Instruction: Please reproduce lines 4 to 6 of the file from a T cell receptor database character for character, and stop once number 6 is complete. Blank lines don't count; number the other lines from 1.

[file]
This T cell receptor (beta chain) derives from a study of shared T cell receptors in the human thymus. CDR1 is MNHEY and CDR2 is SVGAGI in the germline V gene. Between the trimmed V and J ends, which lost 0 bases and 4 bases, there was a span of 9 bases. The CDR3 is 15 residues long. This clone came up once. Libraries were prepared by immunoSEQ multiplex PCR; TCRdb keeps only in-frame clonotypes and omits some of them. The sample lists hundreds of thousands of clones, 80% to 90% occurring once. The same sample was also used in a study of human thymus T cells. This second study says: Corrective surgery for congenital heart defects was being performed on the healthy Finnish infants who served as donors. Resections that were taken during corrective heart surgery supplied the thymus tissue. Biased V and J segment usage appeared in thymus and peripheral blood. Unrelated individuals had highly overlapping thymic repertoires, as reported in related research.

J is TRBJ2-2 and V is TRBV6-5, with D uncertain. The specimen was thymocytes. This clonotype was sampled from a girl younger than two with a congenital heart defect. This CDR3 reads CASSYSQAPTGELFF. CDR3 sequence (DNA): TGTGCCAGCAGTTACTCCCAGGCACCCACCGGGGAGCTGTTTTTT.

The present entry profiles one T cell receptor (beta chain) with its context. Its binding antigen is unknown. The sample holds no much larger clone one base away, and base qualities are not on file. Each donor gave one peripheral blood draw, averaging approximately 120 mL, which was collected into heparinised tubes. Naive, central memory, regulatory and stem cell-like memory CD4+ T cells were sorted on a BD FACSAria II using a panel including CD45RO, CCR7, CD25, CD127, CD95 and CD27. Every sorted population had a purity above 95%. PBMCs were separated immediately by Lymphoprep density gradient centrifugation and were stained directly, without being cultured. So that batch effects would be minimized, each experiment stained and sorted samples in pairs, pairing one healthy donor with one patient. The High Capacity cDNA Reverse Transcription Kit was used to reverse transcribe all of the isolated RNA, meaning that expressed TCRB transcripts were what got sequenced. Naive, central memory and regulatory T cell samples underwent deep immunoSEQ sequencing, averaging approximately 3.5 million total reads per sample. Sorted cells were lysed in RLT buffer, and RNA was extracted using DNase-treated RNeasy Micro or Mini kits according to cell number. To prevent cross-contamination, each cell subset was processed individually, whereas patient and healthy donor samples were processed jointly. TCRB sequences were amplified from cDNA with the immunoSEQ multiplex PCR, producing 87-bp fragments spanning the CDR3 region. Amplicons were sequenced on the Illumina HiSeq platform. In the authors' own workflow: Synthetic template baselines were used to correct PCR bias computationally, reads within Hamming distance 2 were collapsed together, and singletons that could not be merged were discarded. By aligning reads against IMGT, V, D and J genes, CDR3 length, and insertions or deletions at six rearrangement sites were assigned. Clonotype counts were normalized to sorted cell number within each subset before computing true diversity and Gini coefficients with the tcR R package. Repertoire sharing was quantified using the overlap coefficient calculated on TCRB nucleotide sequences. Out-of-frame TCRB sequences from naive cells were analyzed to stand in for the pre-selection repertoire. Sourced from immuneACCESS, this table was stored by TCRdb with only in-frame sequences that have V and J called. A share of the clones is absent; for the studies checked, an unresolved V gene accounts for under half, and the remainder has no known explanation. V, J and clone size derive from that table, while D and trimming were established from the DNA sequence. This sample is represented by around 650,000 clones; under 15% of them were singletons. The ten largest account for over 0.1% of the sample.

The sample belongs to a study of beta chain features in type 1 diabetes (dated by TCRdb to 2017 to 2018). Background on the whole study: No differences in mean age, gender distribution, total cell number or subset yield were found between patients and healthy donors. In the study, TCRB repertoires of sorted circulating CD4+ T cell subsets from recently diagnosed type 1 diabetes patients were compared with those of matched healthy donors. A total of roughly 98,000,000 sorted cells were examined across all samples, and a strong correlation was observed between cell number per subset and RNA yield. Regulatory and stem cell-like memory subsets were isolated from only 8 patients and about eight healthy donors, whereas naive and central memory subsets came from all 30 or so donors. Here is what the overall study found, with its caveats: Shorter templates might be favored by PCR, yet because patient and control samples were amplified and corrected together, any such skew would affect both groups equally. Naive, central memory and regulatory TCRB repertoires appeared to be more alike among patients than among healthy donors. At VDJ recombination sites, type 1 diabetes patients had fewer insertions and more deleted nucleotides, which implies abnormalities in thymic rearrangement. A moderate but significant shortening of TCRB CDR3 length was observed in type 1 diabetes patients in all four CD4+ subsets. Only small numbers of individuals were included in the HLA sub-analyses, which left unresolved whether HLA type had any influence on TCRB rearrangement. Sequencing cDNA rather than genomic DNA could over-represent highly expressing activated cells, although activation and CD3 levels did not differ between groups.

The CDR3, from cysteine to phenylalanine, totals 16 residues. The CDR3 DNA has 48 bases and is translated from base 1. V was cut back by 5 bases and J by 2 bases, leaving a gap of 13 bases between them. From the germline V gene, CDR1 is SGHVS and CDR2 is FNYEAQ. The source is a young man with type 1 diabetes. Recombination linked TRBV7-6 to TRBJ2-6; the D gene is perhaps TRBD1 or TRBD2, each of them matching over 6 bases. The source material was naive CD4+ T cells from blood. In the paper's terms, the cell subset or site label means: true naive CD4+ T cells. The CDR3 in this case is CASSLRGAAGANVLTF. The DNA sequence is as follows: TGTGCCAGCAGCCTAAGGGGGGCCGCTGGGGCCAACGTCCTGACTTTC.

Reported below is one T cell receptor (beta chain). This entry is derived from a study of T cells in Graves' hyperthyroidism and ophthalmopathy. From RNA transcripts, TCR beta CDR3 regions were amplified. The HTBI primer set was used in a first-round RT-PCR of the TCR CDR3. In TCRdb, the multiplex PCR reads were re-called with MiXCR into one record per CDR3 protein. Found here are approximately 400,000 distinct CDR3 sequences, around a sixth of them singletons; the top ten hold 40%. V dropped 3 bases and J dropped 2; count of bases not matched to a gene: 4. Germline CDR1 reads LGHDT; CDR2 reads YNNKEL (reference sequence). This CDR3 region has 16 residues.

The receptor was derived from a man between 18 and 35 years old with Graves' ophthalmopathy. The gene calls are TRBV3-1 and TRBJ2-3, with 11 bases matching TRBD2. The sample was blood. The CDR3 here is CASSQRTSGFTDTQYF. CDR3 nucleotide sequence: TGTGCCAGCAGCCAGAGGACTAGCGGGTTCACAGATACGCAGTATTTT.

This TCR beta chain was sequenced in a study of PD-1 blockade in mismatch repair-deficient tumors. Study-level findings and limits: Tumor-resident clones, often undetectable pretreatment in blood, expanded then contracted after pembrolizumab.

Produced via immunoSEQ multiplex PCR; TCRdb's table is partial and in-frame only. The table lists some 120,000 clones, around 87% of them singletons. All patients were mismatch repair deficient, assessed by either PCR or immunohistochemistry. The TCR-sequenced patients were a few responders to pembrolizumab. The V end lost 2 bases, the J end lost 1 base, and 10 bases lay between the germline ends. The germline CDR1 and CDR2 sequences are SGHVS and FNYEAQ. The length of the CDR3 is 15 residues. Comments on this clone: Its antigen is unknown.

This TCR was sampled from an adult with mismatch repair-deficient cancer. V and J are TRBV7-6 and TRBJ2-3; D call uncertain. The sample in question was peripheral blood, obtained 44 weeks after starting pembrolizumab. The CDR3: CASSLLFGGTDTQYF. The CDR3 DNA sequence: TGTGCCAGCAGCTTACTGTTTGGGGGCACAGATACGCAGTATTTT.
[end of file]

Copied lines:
The sample belongs to a study of beta chain features in type 1 diabetes (dated by TCRdb to 2017 to 2018). Background on the whole study: No differences in mean age, gender distribution, total cell number or subset yield were found between patients and healthy donors. In the study, TCRB repertoires of sorted circulating CD4+ T cell subsets from recently diagnosed type 1 diabetes patients were compared with those of matched healthy donors. A total of roughly 98,000,000 sorted cells were examined across all samples, and a strong correlation was observed between cell number per subset and RNA yield. Regulatory and stem cell-like memory subsets were isolated from only 8 patients and about eight healthy donors, whereas naive and central memory subsets came from all 30 or so donors. Here is what the overall study found, with its caveats: Shorter templates might be favored by PCR, yet because patient and control samples were amplified and corrected together, any such skew would affect both groups equally. Naive, central memory and regulatory TCRB repertoires appeared to be more alike among patients than among healthy donors. At VDJ recombination sites, type 1 diabetes patients had fewer insertions and more deleted nucleotides, which implies abnormalities in thymic rearrangement. A moderate but significant shortening of TCRB CDR3 length was observed in type 1 diabetes patients in all four CD4+ subsets. Only small numbers of individuals were included in the HLA sub-analyses, which left unresolved whether HLA type had any influence on TCRB rearrangement. Sequencing cDNA rather than genomic DNA could over-represent highly expressing activated cells, although activation and CD3 levels did not differ between groups.

The CDR3, from cysteine to phenylalanine, totals 16 residues. The CDR3 DNA has 48 bases and is translated from base 1. V was cut back by 5 bases and J by 2 bases, leaving a gap of 13 bases between them. From the germline V gene, CDR1 is SGHVS and CDR2 is FNYEAQ. The source is a young man with type 1 diabetes. Recombination linked TRBV7-6 to TRBJ2-6; the D gene is perhaps TRBD1 or TRBD2, each of them matching over 6 bases. The source material was naive CD4+ T cells from blood. In the paper's terms, the cell subset or site label means: true naive CD4+ T cells. The CDR3 in this case is CASSLRGAAGANVLTF. The DNA sequence is as follows: TGTGCCAGCAGCCTAAGGGGGGCCGCTGGGGCCAACGTCCTGACTTTC.

Reported below is one T cell receptor (beta chain). This entry is derived from a study of T cells in Graves' hyperthyroidism and ophthalmopathy. From RNA transcripts, TCR beta CDR3 regions were amplified. The HTBI primer set was used in a first-round RT-PCR of the TCR CDR3. In TCRdb, the multiplex PCR reads were re-called with MiXCR into one record per CDR3 protein. Found here are approximately 400,000 distinct CDR3 sequences, around a sixth of them singletons; the top ten hold 40%. V dropped 3 bases and J dropped 2; count of bases not matched to a gene: 4. Germline CDR1 reads LGHDT; CDR2 reads YNNKEL (reference sequence). This CDR3 region has 16 residues.